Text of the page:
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AMD GCN Radeon Support in GCC 9 (gnu.org)
207 points by edelsohn 33 days ago | hide | past | web | favorite | 40 comments



I’ve never written any code for the GPU. Does anyone with more experience have an idea how similar writing GCN code for gcc is to standard CPU C/C++?


I've written a few Reddit posts on the subject:

https://www.reddit.com/r/ROCm/comments/adyu5k/amd_rocm_hcc_p...

https://www.reddit.com/r/gpgpu/comments/adyxpi/musings_on_ve...

There's a 3rd story here: GCC's style is OpenMP 4.5. The big news is that the following kind of code is now possible:

    #pragma omp target map(a,b,c,d)
    {
        #pragma parallel for
        for(int i=0; i<1000000; i++){
            a[i] = b[i] * c  + d ;
        }
    }
The above code will run on the GPU. GCC, CLang, and other languages are trying to support OpenMP 4.5's ability to offload code to GPUs.

That's what this GCC9 news is about: AMD GPUs are gaining the ability to execute the above code, integrated into OpenMP Tasks and all that good stuff.


Hasn't this worked via HSAIL for years?


HSAIL depends on an ecosystem of non-free software components. Granted, it's an uphill battle to get the concert of moving pieces that would be needed for 3d/compute acceleration cards to work on a fully open source stack.

That said, getting GCC to do a better job implementing code for those is a big step in that direction.


So the funny thing is that gcc's backend for GCN is actually much closer to writing for standard CPUs than any other way of programming GPUs, because you directly program it at the wave-level.

You see, the (not so) dirty secret of GCN is that from a very real perspective, the best way to think about it is that it's a bunch of CPU cores with extremely wide masked SIMD units.

Almost all GPU programming languages obscure that fact, and their compilers do magic behind the scenes to make it appear as if you were programming individual threads without SIMD.

GCC is the odd one out, which is really quite fascinating.



> You see, the (not so) dirty secret of GCN is that from a very real perspective, the best way to think about it is that it's a bunch of CPU cores with extremely wide masked SIMD units.

This is not quite doing it justice. GPU threads allow for branching (which thus includes things like early return). They do loose performance because inactive branches are sleeping (although I didn't test this with Volta and onward, which is supposedly brings some improvements), but that's way better than just breaking vectorization outright. This makes it much easier to port some naive (or just cache-optimized) piece of numerics code to GPU rather than trying to vectorize it on CPU.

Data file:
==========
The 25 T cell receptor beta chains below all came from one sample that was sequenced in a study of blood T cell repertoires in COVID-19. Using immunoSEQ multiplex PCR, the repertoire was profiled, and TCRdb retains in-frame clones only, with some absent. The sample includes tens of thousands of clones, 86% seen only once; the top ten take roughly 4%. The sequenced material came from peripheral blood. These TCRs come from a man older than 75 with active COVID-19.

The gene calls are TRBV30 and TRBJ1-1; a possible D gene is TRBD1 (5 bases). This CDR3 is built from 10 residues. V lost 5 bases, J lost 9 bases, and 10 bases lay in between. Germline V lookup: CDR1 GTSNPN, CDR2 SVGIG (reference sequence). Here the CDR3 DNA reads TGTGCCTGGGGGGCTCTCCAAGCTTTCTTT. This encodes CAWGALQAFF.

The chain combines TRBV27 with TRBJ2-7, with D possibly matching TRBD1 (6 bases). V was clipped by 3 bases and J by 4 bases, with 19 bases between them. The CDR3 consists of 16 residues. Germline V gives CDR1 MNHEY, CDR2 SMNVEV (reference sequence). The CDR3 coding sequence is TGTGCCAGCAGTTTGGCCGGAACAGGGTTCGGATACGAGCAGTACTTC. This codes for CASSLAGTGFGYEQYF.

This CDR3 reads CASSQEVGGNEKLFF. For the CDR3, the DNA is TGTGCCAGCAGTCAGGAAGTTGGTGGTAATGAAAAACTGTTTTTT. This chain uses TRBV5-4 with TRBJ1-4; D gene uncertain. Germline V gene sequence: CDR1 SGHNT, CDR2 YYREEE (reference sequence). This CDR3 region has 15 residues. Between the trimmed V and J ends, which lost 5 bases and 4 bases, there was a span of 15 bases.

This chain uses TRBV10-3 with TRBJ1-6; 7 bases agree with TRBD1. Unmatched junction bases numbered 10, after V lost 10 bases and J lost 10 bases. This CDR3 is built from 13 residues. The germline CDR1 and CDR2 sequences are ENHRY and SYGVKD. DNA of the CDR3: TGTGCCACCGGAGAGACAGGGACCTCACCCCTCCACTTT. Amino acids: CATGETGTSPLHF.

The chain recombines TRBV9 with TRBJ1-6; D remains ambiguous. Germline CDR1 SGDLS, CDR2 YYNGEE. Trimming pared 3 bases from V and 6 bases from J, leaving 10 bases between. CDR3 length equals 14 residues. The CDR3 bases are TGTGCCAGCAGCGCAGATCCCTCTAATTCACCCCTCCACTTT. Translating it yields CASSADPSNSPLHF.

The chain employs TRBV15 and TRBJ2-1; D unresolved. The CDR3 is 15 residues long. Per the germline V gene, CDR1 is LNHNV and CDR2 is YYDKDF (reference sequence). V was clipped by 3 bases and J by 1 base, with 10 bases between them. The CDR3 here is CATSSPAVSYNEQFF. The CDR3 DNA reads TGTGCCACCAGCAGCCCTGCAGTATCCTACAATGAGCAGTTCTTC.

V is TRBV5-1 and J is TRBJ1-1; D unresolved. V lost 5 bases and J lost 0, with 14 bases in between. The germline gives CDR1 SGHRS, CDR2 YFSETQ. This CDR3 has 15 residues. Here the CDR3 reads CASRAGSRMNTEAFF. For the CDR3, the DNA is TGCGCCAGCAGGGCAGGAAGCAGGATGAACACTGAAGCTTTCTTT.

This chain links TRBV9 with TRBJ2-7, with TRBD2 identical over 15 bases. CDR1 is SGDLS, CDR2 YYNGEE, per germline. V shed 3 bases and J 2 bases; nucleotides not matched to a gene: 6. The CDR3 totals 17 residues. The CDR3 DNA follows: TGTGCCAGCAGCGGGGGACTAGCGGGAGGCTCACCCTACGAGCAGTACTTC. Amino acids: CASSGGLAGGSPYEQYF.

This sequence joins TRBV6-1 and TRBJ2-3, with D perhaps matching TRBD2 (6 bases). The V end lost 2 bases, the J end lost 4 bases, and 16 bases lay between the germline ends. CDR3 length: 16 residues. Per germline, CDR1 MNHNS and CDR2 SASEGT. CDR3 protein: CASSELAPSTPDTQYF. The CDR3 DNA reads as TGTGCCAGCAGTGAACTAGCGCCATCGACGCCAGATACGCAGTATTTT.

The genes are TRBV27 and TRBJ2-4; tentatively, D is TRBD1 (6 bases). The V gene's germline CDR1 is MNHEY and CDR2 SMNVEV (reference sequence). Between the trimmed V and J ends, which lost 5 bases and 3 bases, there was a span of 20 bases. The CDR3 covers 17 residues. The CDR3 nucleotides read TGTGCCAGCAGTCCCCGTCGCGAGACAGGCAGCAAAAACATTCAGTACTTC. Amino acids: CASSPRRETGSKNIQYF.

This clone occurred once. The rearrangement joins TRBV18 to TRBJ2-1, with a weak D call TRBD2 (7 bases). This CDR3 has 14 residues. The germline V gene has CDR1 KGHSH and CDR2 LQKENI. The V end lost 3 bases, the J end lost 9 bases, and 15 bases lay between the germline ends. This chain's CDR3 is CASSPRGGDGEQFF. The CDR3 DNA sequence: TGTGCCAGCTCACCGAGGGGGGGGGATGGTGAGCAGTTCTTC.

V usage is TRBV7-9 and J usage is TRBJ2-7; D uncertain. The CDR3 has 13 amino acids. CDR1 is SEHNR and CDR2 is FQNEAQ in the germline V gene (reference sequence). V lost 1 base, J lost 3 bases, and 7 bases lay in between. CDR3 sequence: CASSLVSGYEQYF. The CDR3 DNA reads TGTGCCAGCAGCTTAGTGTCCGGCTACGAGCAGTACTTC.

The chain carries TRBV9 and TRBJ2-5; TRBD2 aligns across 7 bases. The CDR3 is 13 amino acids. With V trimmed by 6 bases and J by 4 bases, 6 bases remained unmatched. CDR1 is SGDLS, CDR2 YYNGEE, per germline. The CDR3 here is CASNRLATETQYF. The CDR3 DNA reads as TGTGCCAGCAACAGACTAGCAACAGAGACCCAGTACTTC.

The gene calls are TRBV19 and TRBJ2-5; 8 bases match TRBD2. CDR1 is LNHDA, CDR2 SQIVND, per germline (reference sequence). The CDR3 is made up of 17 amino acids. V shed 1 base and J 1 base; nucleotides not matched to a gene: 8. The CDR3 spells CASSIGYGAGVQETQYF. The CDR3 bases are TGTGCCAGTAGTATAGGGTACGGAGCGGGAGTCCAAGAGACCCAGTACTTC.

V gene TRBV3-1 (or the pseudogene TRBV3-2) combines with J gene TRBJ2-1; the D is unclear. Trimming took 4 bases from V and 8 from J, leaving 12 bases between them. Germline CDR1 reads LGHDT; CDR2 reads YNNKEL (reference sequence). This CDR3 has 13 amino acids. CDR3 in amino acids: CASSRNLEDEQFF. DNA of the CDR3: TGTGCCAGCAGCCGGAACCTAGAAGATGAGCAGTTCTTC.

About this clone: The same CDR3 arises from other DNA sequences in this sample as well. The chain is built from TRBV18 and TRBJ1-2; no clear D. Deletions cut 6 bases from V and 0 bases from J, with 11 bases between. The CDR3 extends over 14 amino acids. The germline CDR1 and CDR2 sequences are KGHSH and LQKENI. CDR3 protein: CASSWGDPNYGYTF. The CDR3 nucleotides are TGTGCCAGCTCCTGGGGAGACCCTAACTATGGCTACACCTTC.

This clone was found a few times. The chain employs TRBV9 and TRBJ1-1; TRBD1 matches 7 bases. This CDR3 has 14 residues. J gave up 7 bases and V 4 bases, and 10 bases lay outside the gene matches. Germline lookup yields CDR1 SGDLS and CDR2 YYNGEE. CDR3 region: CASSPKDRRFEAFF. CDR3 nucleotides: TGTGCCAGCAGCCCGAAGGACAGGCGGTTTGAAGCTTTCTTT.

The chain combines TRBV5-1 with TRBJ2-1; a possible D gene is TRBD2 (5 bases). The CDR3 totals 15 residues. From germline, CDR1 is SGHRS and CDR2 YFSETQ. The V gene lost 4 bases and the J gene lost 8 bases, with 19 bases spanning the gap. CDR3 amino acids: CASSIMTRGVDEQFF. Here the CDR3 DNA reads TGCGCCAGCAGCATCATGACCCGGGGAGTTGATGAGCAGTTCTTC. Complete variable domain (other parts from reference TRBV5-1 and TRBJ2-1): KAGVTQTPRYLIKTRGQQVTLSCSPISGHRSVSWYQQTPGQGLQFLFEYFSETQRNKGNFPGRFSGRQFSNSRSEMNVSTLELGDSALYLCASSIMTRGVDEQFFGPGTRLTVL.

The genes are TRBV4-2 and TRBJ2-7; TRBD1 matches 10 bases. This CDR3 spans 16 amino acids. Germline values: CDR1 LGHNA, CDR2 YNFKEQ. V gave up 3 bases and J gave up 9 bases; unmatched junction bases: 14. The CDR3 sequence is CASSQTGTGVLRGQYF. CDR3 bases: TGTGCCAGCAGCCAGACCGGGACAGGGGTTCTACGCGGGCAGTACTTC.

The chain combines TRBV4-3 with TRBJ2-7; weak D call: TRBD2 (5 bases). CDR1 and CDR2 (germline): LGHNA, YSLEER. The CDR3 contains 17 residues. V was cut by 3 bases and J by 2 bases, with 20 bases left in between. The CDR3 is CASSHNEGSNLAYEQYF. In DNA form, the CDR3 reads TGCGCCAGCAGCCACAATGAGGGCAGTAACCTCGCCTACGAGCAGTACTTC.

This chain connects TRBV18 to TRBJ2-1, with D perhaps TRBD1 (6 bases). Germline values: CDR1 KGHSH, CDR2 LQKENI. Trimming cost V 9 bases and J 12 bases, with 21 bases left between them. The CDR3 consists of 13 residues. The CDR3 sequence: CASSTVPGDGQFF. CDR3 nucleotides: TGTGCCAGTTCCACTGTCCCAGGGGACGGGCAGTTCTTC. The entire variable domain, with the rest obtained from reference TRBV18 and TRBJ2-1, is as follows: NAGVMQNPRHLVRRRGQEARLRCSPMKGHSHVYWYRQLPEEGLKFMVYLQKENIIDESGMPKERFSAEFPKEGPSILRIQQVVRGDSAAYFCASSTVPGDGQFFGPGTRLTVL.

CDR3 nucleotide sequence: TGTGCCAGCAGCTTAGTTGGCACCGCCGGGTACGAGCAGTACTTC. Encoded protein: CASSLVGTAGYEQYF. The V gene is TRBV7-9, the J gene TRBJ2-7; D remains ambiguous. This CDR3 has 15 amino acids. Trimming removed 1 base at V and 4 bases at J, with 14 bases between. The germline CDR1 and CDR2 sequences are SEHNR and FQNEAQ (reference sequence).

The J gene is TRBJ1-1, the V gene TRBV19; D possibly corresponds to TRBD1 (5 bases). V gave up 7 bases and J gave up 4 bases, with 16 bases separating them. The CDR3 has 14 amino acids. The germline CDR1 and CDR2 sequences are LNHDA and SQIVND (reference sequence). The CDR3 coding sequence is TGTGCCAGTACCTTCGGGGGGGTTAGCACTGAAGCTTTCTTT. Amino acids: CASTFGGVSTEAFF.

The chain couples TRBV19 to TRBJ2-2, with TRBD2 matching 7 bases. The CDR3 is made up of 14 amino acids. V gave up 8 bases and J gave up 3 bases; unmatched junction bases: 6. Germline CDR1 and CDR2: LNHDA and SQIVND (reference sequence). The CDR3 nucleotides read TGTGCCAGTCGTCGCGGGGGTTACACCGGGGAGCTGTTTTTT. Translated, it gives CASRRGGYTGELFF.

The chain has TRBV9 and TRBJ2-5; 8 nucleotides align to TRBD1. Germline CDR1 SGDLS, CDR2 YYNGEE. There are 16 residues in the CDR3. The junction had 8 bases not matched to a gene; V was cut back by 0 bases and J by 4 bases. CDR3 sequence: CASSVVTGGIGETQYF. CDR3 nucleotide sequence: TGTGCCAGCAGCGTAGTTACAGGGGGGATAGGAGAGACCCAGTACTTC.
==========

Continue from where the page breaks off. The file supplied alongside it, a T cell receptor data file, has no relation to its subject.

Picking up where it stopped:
How's that different from masking (i.e per-line predication)?


> How's that different from masking (i.e per-line predication)?

AMD GCN has hardware accelerated masking + stacks for this purpose. AMD's GPU is basically a combination of masking + fork/join commands, to split up wavefronts.

But its really just hardware accelerated masks. You sometimes need to store the masks + program counters in a stack to allow for divergent threads, and then pop the masks off and execute older commands... (Complex if / then / else branches where every thread takes a different set of branches).


the difference is that for masking you have to rely on the compiler to do-the-right-thing[TM] OR you have to program it yourself manually (which is quite annoying). With GPU threads the scheduling of branches is hardware supported, so it's much easier to map your scalar code to it as long as it's sufficiently data parallel.


That's the thing though: for AMD GCN, the compilers do have to do the right thing.

You can look at the actual hardware ISA, it's all documented e.g. here: https://rocm-documentation.readthedocs.io/en/latest/GCN_ISA_..., and both the HCC compiler and Mesa's OpenGL and Vulkan implementations are open-source and based on LLVM, where the backend is even upstream, so you can take a look for yourself.

Essentially everything those compilers do would be possible on a CPU with masked SIMD instructions (e.g. AVX512). In fact, that's basically how ISPC works. The one exception is that GCN has much more powerful scatter/gather support than CPUs do (and graphics-focused stuff like texture sampling hardware). But as far as the execution model is concerned, it's really the same.